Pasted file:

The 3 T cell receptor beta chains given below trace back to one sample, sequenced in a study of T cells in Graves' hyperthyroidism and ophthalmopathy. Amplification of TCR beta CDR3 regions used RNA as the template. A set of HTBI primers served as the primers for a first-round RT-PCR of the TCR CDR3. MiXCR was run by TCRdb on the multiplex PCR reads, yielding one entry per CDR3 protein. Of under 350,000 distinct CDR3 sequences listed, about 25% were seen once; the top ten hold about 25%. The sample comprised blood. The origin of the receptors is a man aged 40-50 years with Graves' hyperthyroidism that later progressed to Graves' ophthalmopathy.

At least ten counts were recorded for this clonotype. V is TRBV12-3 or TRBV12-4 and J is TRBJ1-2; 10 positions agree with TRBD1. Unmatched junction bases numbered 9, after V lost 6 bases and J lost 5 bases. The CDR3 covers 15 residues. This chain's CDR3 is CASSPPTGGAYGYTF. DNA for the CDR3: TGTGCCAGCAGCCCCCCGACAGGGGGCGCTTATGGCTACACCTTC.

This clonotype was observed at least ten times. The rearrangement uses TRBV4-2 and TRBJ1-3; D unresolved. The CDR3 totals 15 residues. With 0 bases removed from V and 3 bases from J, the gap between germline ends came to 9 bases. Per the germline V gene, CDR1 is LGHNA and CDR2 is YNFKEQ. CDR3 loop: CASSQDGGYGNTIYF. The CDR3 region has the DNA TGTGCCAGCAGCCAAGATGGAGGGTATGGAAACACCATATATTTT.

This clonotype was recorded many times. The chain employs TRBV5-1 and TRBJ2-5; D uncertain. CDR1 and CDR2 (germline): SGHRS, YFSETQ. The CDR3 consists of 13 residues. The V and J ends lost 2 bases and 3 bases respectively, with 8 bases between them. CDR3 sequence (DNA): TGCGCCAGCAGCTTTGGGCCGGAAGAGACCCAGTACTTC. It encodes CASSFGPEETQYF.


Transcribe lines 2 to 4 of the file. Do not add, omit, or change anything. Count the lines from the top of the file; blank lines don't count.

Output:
At least ten counts were recorded for this clonotype. V is TRBV12-3 or TRBV12-4 and J is TRBJ1-2; 10 positions agree with TRBD1. Unmatched junction bases numbered 9, after V lost 6 bases and J lost 5 bases. The CDR3 covers 15 residues. This chain's CDR3 is CASSPPTGGAYGYTF. DNA for the CDR3: TGTGCCAGCAGCCCCCCGACAGGGGGCGCTTATGGCTACACCTTC.

This clonotype was observed at least ten times. The rearrangement uses TRBV4-2 and TRBJ1-3; D unresolved. The CDR3 totals 15 residues. With 0 bases removed from V and 3 bases from J, the gap between germline ends came to 9 bases. Per the germline V gene, CDR1 is LGHNA and CDR2 is YNFKEQ. CDR3 loop: CASSQDGGYGNTIYF. The CDR3 region has the DNA TGTGCCAGCAGCCAAGATGGAGGGTATGGAAACACCATATATTTT.

This clonotype was recorded many times. The chain employs TRBV5-1 and TRBJ2-5; D uncertain. CDR1 and CDR2 (germline): SGHRS, YFSETQ. The CDR3 consists of 13 residues. The V and J ends lost 2 bases and 3 bases respectively, with 8 bases between them. CDR3 sequence (DNA): TGCGCCAGCAGCTTTGGGCCGGAAGAGACCCAGTACTTC. It encodes CASSFGPEETQYF.